Why 'Good Ideas' Are 'Bad Advice'

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Please use this identifier to cite or link to this item: http://hdl.handle.net/1853/44367

Title: Why 'Good Ideas' Are 'Bad Advice'
Author: Schrage, Michael
Abstract: Why 'Good Ideas' Are 'Bad Advice; an idiosyncratic look at the economics of technical expertise and influence, drawing upon the speaker's experiences as an MIT research fellow, executive education lecturer and corporate adviser, this talk explore the behavioral pathologies of providing technical consulting to innovative organizations. The goal of the talk is to share painful - but useful - economic insights into why 'good ideas' usually aren't and how serious consultants revisit both their clients' 'measures of effectiveness' and their own. Attendees may expect to come away with helpful heuristics for avoiding foolish traps as well as credibly exerting expertise-based influence. In addition, the talk will identify simple - but all-too-frequently unasked -questions essential to managing 'engagement risk.'
Description: Presented on March 7, 2012 at 4:30 pm in the LeCraw Auditorium, College of Management building on the Georgia Tech campus. Michael Schrage is a research fellow with the Sloan School of Management's Center for Digital Business and a visiting fellow at Imperial College's [London] 'Innovation and Entrepreneurship' program. His ongoing research and advisory work focuses on 'innovation risk management' - exploring the economics and ethology of experimentation and simulation in managing innovation and risk. He is the author of several books on the role of collaborative tools and technologies in enabling innovation - 'Shared Minds' [Random House 1990] and 'Serious Play' [Harvard Business School Press 2000]. He's been a contributor to the Harvard Business Review, the Financial Times, the Washington Post, the Wall Street Journal, CIO magazine and a variety of other publications on innovation, cyber-security and national security themes. He serves on advisory committees for the Sloan Management Review, MIT's Lincoln Labs and KPMG's Audit Committee Institute. He's done consulting and advisory work for Microsoft, Procter&Gamble, British Telecom, BP, Siemens, Embraer, Google, iRise, Mars, the Office of Net Assessment and other organizations. Schrage's SSP writing and research focuses on the behavioral economics of technical and organizational innovation and governance in national security institutions. Runtime: 49:03 minutes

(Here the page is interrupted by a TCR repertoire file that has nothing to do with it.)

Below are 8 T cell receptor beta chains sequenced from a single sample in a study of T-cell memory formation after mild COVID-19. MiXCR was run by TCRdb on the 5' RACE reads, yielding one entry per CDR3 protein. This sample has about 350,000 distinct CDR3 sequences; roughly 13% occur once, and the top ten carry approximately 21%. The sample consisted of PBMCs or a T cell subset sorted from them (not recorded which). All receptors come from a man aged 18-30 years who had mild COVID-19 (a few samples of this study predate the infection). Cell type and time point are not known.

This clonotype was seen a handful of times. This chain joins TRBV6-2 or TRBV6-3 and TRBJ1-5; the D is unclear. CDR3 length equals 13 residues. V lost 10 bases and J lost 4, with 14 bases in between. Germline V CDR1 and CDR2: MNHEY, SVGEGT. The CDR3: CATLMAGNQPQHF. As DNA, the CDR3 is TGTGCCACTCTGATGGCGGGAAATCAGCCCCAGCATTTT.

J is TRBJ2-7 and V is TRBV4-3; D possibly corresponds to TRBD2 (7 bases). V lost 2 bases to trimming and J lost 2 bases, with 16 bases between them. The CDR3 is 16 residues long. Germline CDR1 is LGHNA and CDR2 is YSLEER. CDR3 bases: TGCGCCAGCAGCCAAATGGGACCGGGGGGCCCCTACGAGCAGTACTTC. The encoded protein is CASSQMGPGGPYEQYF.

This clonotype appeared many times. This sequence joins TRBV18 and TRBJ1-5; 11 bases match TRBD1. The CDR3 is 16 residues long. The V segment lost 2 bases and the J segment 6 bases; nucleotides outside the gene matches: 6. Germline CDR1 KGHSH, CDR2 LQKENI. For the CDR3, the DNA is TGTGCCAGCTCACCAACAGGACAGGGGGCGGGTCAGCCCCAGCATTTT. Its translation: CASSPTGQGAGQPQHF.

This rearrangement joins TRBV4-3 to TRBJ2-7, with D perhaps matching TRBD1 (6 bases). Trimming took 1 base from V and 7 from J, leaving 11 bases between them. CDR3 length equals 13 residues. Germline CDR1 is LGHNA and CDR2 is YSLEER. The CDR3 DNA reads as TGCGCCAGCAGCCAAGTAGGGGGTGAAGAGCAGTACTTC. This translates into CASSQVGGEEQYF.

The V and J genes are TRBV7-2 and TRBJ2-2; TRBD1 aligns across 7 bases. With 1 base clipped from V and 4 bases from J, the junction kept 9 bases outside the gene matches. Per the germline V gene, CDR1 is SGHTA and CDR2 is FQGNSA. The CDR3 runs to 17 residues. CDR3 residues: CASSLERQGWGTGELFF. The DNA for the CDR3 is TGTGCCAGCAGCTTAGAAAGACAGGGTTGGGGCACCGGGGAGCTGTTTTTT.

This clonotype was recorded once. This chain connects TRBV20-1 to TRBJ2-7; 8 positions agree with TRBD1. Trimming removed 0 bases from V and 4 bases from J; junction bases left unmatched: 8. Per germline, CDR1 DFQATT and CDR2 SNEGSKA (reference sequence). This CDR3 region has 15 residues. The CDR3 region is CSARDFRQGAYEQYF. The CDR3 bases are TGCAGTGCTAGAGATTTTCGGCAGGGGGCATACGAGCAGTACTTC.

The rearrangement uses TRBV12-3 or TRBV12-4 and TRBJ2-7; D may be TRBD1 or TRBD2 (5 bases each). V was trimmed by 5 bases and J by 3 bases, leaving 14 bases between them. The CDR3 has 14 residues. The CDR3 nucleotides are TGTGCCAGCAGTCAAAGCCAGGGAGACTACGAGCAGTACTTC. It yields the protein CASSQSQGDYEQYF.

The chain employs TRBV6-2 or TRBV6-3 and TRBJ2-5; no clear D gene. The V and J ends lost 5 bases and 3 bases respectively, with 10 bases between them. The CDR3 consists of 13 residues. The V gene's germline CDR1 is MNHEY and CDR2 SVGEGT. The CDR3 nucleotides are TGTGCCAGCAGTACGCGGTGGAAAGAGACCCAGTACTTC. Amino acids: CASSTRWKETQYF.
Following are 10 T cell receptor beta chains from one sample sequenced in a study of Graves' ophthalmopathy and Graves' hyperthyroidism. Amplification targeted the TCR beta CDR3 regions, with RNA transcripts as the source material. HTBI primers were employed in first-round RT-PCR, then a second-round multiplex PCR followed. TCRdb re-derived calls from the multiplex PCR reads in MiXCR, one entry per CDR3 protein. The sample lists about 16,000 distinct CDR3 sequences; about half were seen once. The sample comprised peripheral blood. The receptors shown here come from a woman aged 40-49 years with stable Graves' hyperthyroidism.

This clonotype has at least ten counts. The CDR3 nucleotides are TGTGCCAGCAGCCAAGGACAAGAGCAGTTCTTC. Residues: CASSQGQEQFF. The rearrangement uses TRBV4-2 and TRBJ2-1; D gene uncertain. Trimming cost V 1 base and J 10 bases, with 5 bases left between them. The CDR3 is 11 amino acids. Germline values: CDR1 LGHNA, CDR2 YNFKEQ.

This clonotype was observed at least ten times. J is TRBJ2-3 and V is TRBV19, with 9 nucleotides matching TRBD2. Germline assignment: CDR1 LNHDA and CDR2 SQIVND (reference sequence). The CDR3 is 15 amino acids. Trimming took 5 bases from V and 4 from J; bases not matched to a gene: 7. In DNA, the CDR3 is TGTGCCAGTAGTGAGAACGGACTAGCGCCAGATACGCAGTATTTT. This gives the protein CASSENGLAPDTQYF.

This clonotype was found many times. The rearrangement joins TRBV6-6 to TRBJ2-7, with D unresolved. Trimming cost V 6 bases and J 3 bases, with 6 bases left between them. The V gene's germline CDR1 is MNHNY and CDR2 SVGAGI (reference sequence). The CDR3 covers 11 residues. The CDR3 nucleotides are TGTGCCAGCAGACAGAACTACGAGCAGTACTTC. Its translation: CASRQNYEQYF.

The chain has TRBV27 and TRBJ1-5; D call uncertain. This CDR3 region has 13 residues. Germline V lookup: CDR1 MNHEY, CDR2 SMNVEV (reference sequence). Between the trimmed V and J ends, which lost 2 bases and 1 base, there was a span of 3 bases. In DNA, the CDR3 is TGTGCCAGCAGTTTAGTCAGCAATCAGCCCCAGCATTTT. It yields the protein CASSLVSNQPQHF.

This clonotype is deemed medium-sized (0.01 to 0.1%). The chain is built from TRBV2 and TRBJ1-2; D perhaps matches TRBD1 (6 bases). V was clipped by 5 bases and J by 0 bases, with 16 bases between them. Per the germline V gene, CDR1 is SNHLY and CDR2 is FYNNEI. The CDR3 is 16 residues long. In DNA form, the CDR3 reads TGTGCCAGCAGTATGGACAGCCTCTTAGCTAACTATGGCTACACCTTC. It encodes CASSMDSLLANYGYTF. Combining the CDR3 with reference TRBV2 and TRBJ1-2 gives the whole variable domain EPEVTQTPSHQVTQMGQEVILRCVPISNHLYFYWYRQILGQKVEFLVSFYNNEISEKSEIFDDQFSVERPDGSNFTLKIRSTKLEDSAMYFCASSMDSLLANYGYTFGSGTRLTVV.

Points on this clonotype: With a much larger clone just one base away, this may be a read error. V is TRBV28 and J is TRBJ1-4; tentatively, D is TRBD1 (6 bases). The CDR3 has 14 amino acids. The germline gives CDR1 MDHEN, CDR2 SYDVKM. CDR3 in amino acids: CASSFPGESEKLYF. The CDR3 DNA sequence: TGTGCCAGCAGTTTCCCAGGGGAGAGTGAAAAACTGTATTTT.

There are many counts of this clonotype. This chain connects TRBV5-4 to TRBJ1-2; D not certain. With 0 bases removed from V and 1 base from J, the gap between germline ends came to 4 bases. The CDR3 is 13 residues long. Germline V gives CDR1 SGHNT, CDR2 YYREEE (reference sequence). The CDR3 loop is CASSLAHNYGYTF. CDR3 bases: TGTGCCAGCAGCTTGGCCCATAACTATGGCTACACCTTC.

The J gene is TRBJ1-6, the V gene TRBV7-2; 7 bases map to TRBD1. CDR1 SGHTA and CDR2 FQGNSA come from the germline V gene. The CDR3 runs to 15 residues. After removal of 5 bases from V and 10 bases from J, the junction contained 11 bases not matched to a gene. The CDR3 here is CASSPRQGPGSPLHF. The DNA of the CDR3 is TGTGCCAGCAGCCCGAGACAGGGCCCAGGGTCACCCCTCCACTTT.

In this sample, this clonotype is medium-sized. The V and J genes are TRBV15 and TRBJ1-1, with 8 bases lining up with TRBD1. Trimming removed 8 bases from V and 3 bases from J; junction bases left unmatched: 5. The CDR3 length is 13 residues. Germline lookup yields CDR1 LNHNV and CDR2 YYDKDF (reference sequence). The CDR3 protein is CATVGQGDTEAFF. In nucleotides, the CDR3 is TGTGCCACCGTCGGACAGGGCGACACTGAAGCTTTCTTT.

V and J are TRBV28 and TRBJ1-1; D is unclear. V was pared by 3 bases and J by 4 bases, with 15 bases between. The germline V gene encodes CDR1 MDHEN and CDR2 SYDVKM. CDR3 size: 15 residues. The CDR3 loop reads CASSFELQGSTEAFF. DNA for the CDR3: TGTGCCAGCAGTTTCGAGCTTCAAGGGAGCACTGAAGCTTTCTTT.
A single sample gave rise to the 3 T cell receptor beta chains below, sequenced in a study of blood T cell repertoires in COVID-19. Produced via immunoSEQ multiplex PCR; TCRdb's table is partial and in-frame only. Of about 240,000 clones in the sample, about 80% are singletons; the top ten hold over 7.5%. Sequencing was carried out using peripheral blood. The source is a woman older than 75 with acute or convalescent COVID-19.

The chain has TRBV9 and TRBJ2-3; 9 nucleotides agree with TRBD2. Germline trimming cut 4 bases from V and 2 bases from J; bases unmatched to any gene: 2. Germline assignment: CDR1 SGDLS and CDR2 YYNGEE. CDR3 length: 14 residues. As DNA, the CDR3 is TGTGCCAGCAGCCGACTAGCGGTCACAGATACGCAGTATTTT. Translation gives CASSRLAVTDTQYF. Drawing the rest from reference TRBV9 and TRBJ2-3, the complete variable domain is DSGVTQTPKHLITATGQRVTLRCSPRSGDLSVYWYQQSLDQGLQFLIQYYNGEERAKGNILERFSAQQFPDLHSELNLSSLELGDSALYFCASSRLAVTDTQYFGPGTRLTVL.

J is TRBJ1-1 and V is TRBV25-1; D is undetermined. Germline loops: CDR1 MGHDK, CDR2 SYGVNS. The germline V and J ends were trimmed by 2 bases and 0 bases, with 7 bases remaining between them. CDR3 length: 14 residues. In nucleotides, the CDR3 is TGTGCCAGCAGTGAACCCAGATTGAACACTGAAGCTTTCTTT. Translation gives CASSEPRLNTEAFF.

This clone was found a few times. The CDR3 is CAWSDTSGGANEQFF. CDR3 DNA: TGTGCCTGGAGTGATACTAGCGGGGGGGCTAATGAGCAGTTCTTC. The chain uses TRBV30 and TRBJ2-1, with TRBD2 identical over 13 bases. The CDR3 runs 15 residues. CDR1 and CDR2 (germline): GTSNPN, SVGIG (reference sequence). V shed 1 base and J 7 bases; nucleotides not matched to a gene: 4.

Type: Lecture
Video
URI: http://hdl.handle.net/1853/44367
Date: 2012-03-07
Contributor: Georgia Institute of Technology. Institute for Leadership and Entrepreneurship
Georgia Institute of Technology. College of Management
Relation: IMPACT Speaker Series
Publisher: Georgia Institute of Technology
Subject: Business
Entrepreneurship
Innovation
Leadership

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